Welcome to the new version of CaltechAUTHORS. Login is currently restricted to library staff. If you notice any issues, please email coda@library.caltech.edu
Published June 1998 | public
Journal Article

Explaining the Gender Gap in U. S. Presidential Elections, 1980-1992


This article compares the voting behavior of women and men in presidential elections since 1980. We test whether the different levels of salience which men and women attribute to different issues or the different preferences men and women have on issues best accounts for the gender gap. Utilizing theories of different issue emphasis between men and women, we use a multivariate model to demonstrate that a combination of respondent views on the economy, social programs, military action, abortion, and ideology can consistently explain at least three-fourths of the gender gap in the 1984, 1988, and 1992 elections. We show that, consistent with prior research on individual elections, women placed more emphasis on the national economy than men, and men placed more emphasis on pocketbook voting than women. We add evidence showing that women have consistently more negative assessments of the economy than do men, suggesting that a part of what has been considered a Re- publican-Democratic gender gap is really an anti-incumbent bias on the part of women. We also clarify the interpretation of partisan identification in explaining the gender gap.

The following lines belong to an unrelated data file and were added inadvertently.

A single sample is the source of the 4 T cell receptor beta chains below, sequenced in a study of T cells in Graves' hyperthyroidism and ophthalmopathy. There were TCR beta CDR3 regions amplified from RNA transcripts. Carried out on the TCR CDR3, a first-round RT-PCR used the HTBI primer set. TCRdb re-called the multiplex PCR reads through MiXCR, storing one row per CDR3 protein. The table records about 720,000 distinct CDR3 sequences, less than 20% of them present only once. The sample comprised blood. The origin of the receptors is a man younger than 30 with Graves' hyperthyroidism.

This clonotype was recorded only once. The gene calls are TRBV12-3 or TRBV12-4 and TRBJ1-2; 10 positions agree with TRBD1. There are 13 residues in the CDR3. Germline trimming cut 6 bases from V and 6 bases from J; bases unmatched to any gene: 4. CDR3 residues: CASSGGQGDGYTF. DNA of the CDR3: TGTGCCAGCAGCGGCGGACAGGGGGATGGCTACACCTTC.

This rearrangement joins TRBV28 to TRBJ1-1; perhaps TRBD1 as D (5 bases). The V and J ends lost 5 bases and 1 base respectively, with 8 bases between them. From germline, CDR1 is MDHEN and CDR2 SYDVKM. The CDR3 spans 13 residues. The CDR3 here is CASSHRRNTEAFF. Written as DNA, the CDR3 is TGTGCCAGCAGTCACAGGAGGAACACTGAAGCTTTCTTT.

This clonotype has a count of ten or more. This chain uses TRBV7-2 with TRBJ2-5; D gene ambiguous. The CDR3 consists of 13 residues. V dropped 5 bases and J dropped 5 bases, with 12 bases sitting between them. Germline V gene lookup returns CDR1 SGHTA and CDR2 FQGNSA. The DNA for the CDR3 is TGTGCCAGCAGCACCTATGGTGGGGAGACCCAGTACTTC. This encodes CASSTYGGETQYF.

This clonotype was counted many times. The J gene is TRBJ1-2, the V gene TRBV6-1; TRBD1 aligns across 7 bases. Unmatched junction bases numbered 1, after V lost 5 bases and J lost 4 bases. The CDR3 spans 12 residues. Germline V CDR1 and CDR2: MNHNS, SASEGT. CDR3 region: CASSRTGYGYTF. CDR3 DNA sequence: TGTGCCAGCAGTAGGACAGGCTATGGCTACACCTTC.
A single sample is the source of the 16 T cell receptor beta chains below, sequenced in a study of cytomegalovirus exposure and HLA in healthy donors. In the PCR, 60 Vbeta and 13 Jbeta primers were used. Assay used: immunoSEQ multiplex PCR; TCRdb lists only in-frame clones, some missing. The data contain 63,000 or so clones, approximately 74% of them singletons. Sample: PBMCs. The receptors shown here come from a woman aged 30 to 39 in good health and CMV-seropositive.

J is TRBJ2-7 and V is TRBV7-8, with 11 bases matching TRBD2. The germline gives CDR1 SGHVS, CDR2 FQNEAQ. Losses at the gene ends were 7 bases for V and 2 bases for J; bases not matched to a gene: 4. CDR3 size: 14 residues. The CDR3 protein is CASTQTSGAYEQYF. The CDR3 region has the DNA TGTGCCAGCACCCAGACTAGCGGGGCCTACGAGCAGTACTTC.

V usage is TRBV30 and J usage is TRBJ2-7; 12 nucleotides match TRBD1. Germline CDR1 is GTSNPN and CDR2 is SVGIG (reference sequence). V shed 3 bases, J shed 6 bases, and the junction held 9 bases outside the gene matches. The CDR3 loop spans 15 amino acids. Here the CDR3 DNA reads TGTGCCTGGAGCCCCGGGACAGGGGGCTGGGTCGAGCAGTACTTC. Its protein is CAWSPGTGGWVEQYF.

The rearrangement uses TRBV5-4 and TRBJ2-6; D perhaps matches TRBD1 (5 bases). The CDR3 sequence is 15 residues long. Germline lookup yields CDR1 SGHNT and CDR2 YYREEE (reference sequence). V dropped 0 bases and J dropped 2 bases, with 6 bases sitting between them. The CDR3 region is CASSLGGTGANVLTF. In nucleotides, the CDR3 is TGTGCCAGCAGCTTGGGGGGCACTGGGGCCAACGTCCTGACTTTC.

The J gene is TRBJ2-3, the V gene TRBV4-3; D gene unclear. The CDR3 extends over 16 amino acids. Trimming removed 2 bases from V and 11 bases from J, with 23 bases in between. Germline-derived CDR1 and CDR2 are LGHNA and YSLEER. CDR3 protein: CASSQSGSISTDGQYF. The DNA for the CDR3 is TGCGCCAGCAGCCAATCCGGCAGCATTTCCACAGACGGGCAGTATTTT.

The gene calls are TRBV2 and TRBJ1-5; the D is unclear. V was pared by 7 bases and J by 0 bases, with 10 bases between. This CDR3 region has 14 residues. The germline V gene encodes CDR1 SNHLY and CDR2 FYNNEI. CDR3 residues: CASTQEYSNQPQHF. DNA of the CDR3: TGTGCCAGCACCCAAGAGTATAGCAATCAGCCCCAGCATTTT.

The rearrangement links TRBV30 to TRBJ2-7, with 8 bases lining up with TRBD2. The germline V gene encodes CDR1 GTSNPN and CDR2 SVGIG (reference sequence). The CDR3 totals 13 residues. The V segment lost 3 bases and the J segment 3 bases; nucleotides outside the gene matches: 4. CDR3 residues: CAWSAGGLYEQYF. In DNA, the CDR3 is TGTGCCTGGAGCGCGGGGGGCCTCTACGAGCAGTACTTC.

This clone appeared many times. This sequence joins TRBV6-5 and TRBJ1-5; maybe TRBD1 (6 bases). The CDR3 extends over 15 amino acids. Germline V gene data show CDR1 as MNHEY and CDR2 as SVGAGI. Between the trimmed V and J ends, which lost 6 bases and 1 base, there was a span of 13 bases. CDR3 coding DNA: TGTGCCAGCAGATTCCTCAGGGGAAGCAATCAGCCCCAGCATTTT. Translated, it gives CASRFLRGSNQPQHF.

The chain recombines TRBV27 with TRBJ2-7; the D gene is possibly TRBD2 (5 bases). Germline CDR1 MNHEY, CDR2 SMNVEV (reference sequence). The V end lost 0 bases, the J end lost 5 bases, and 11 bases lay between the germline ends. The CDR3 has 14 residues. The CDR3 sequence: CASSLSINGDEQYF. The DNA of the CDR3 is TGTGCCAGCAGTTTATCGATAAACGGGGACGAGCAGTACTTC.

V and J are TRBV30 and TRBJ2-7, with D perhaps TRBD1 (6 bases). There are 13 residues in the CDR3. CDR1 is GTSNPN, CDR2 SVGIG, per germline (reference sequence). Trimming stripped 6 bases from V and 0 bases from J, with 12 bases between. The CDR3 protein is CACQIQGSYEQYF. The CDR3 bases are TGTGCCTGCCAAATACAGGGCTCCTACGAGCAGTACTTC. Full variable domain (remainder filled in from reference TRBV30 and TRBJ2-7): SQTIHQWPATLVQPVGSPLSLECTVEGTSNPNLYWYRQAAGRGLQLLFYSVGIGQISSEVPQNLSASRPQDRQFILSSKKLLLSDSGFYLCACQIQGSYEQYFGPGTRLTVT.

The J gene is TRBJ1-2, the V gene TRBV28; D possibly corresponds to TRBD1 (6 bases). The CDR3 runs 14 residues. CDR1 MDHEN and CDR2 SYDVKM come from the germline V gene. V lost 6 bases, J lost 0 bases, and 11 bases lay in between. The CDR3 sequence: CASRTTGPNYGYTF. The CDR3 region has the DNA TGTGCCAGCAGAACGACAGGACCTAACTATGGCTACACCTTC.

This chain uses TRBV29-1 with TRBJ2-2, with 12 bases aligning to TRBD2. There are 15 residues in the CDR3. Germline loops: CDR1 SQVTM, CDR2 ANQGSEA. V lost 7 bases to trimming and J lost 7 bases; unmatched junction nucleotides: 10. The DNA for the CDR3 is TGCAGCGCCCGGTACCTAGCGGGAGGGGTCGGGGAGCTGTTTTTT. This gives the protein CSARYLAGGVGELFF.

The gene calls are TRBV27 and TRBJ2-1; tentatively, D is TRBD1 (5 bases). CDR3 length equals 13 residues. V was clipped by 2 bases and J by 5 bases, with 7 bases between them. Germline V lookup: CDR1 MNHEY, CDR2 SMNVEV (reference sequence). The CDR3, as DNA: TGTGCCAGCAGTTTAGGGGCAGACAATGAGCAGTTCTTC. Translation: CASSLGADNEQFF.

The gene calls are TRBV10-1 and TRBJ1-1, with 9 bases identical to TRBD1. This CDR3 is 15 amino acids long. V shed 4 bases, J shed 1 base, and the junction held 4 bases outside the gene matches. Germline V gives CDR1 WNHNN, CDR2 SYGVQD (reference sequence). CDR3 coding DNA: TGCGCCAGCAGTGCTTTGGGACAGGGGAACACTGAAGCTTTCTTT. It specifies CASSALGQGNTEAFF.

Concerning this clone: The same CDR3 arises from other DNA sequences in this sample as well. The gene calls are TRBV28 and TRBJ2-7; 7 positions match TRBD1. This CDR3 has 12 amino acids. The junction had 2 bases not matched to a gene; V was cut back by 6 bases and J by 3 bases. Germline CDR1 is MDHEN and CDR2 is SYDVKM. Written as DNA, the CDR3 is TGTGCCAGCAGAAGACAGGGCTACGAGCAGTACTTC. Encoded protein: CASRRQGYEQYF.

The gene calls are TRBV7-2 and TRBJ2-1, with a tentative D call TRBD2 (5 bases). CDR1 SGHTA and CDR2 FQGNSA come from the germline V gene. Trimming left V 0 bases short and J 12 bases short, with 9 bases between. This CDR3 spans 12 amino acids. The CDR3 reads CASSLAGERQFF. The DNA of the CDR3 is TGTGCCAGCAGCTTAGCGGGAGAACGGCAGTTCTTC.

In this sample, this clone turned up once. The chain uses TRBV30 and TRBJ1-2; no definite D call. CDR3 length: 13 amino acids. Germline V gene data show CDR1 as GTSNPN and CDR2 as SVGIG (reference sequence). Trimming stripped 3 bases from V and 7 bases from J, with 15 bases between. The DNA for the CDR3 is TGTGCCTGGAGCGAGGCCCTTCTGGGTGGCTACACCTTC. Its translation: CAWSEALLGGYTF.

Additional Information

© 1998 University of Utah. Received:August 19, 1996; Accepted: December 2, 1997. An earlier version of this article was presented at the 1996 Midwest Political Science Association Meeting, Chicago, Illinois, April 1996. This work was supported by National Science Foundation grants SBR-9413939 and SBR-9709214 to Nagler and SBR-9709327 to Alvarez. Formerly SSWP 979.

Additional details

August 19, 2023
October 23, 2023